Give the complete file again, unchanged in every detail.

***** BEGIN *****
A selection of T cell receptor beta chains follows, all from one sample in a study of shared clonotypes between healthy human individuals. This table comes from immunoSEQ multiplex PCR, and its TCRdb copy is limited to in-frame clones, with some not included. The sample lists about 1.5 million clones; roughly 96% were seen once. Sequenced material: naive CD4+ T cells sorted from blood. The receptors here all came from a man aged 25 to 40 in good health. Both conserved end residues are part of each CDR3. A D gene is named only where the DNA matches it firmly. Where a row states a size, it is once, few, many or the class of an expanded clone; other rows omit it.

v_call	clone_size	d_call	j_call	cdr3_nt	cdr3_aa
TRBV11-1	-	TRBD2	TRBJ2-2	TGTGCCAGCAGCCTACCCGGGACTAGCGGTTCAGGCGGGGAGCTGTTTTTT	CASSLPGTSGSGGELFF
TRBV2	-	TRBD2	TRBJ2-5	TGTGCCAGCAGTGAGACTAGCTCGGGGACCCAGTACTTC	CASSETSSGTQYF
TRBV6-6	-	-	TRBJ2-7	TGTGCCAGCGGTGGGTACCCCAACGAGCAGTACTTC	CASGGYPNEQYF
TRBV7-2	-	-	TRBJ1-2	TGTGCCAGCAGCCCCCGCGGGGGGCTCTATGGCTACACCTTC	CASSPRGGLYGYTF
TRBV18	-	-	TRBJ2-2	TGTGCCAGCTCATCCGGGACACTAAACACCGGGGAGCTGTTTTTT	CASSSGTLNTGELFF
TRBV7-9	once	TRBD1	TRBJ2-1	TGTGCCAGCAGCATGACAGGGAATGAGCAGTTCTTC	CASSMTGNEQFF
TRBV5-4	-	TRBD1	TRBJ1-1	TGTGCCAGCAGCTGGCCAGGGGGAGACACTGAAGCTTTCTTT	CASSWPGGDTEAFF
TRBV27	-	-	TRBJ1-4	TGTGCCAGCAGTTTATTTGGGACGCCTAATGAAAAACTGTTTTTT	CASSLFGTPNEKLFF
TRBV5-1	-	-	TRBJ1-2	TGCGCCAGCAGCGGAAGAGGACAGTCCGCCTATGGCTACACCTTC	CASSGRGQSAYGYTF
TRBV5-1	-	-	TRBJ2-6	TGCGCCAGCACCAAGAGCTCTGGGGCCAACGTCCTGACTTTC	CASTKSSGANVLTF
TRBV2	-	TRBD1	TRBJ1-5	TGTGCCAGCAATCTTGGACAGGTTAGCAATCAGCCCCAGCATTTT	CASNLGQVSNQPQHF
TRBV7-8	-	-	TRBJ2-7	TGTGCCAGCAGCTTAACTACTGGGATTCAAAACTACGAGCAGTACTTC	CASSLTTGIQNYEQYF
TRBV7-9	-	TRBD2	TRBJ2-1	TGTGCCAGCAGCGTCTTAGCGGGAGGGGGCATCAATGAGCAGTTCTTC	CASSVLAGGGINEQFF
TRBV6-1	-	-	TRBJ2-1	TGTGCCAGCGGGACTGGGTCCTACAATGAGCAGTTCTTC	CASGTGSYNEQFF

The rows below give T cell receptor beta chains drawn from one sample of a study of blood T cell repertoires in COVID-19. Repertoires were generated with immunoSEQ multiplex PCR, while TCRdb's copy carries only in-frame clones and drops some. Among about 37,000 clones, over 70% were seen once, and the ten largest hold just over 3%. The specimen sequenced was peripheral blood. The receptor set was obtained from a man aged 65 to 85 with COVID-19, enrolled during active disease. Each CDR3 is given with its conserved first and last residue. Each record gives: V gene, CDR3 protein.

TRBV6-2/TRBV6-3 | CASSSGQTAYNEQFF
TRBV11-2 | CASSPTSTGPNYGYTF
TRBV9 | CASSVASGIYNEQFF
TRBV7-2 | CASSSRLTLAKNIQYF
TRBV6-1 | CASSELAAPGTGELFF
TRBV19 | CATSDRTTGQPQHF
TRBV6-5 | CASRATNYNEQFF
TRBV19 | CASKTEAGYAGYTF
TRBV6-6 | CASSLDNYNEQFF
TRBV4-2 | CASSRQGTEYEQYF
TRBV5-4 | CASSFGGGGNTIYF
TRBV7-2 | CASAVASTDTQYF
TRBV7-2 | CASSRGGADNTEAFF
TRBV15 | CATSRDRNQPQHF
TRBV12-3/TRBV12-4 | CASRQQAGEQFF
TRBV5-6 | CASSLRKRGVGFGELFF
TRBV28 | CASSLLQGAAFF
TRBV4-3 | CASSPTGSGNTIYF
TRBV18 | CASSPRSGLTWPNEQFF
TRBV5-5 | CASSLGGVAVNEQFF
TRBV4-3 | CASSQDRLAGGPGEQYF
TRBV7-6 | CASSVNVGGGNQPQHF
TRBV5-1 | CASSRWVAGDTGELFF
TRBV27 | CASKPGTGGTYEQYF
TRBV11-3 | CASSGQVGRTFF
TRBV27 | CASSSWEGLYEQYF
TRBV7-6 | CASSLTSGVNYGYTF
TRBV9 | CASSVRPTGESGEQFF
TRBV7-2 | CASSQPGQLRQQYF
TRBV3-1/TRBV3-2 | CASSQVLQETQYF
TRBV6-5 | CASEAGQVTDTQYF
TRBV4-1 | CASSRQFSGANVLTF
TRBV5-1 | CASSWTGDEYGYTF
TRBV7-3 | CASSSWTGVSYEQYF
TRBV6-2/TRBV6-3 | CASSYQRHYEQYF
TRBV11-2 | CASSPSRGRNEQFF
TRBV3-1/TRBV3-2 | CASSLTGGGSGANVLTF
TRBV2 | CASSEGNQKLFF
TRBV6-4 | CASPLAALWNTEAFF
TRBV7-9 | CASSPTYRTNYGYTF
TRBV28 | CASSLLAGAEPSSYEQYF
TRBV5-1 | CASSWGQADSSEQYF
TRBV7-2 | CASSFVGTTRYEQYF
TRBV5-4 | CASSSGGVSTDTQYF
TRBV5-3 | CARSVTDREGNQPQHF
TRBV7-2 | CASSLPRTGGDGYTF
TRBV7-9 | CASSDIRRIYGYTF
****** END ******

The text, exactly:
A selection of T cell receptor beta chains follows, all from one sample in a study of shared clonotypes between healthy human individuals. This table comes from immunoSEQ multiplex PCR, and its TCRdb copy is limited to in-frame clones, with some not included. The sample lists about 1.5 million clones; roughly 96% were seen once. Sequenced material: naive CD4+ T cells sorted from blood. The receptors here all came from a man aged 25 to 40 in good health. Both conserved end residues are part of each CDR3. A D gene is named only where the DNA matches it firmly. Where a row states a size, it is once, few, many or the class of an expanded clone; other rows omit it.

v_call	clone_size	d_call	j_call	cdr3_nt	cdr3_aa
TRBV11-1	-	TRBD2	TRBJ2-2	TGTGCCAGCAGCCTACCCGGGACTAGCGGTTCAGGCGGGGAGCTGTTTTTT	CASSLPGTSGSGGELFF
TRBV2	-	TRBD2	TRBJ2-5	TGTGCCAGCAGTGAGACTAGCTCGGGGACCCAGTACTTC	CASSETSSGTQYF
TRBV6-6	-	-	TRBJ2-7	TGTGCCAGCGGTGGGTACCCCAACGAGCAGTACTTC	CASGGYPNEQYF
TRBV7-2	-	-	TRBJ1-2	TGTGCCAGCAGCCCCCGCGGGGGGCTCTATGGCTACACCTTC	CASSPRGGLYGYTF
TRBV18	-	-	TRBJ2-2	TGTGCCAGCTCATCCGGGACACTAAACACCGGGGAGCTGTTTTTT	CASSSGTLNTGELFF
TRBV7-9	once	TRBD1	TRBJ2-1	TGTGCCAGCAGCATGACAGGGAATGAGCAGTTCTTC	CASSMTGNEQFF
TRBV5-4	-	TRBD1	TRBJ1-1	TGTGCCAGCAGCTGGCCAGGGGGAGACACTGAAGCTTTCTTT	CASSWPGGDTEAFF
TRBV27	-	-	TRBJ1-4	TGTGCCAGCAGTTTATTTGGGACGCCTAATGAAAAACTGTTTTTT	CASSLFGTPNEKLFF
TRBV5-1	-	-	TRBJ1-2	TGCGCCAGCAGCGGAAGAGGACAGTCCGCCTATGGCTACACCTTC	CASSGRGQSAYGYTF
TRBV5-1	-	-	TRBJ2-6	TGCGCCAGCACCAAGAGCTCTGGGGCCAACGTCCTGACTTTC	CASTKSSGANVLTF
TRBV2	-	TRBD1	TRBJ1-5	TGTGCCAGCAATCTTGGACAGGTTAGCAATCAGCCCCAGCATTTT	CASNLGQVSNQPQHF
TRBV7-8	-	-	TRBJ2-7	TGTGCCAGCAGCTTAACTACTGGGATTCAAAACTACGAGCAGTACTTC	CASSLTTGIQNYEQYF
TRBV7-9	-	TRBD2	TRBJ2-1	TGTGCCAGCAGCGTCTTAGCGGGAGGGGGCATCAATGAGCAGTTCTTC	CASSVLAGGGINEQFF
TRBV6-1	-	-	TRBJ2-1	TGTGCCAGCGGGACTGGGTCCTACAATGAGCAGTTCTTC	CASGTGSYNEQFF

The rows below give T cell receptor beta chains drawn from one sample of a study of blood T cell repertoires in COVID-19. Repertoires were generated with immunoSEQ multiplex PCR, while TCRdb's copy carries only in-frame clones and drops some. Among about 37,000 clones, over 70% were seen once, and the ten largest hold just over 3%. The specimen sequenced was peripheral blood. The receptor set was obtained from a man aged 65 to 85 with COVID-19, enrolled during active disease. Each CDR3 is given with its conserved first and last residue. Each record gives: V gene, CDR3 protein.

TRBV6-2/TRBV6-3 | CASSSGQTAYNEQFF
TRBV11-2 | CASSPTSTGPNYGYTF
TRBV9 | CASSVASGIYNEQFF
TRBV7-2 | CASSSRLTLAKNIQYF
TRBV6-1 | CASSELAAPGTGELFF
TRBV19 | CATSDRTTGQPQHF
TRBV6-5 | CASRATNYNEQFF
TRBV19 | CASKTEAGYAGYTF
TRBV6-6 | CASSLDNYNEQFF
TRBV4-2 | CASSRQGTEYEQYF
TRBV5-4 | CASSFGGGGNTIYF
TRBV7-2 | CASAVASTDTQYF
TRBV7-2 | CASSRGGADNTEAFF
TRBV15 | CATSRDRNQPQHF
TRBV12-3/TRBV12-4 | CASRQQAGEQFF
TRBV5-6 | CASSLRKRGVGFGELFF
TRBV28 | CASSLLQGAAFF
TRBV4-3 | CASSPTGSGNTIYF
TRBV18 | CASSPRSGLTWPNEQFF
TRBV5-5 | CASSLGGVAVNEQFF
TRBV4-3 | CASSQDRLAGGPGEQYF
TRBV7-6 | CASSVNVGGGNQPQHF
TRBV5-1 | CASSRWVAGDTGELFF
TRBV27 | CASKPGTGGTYEQYF
TRBV11-3 | CASSGQVGRTFF
TRBV27 | CASSSWEGLYEQYF
TRBV7-6 | CASSLTSGVNYGYTF
TRBV9 | CASSVRPTGESGEQFF
TRBV7-2 | CASSQPGQLRQQYF
TRBV3-1/TRBV3-2 | CASSQVLQETQYF
TRBV6-5 | CASEAGQVTDTQYF
TRBV4-1 | CASSRQFSGANVLTF
TRBV5-1 | CASSWTGDEYGYTF
TRBV7-3 | CASSSWTGVSYEQYF
TRBV6-2/TRBV6-3 | CASSYQRHYEQYF
TRBV11-2 | CASSPSRGRNEQFF
TRBV3-1/TRBV3-2 | CASSLTGGGSGANVLTF
TRBV2 | CASSEGNQKLFF
TRBV6-4 | CASPLAALWNTEAFF
TRBV7-9 | CASSPTYRTNYGYTF
TRBV28 | CASSLLAGAEPSSYEQYF
TRBV5-1 | CASSWGQADSSEQYF
TRBV7-2 | CASSFVGTTRYEQYF
TRBV5-4 | CASSSGGVSTDTQYF
TRBV5-3 | CARSVTDREGNQPQHF
TRBV7-2 | CASSLPRTGGDGYTF
TRBV7-9 | CASSDIRRIYGYTF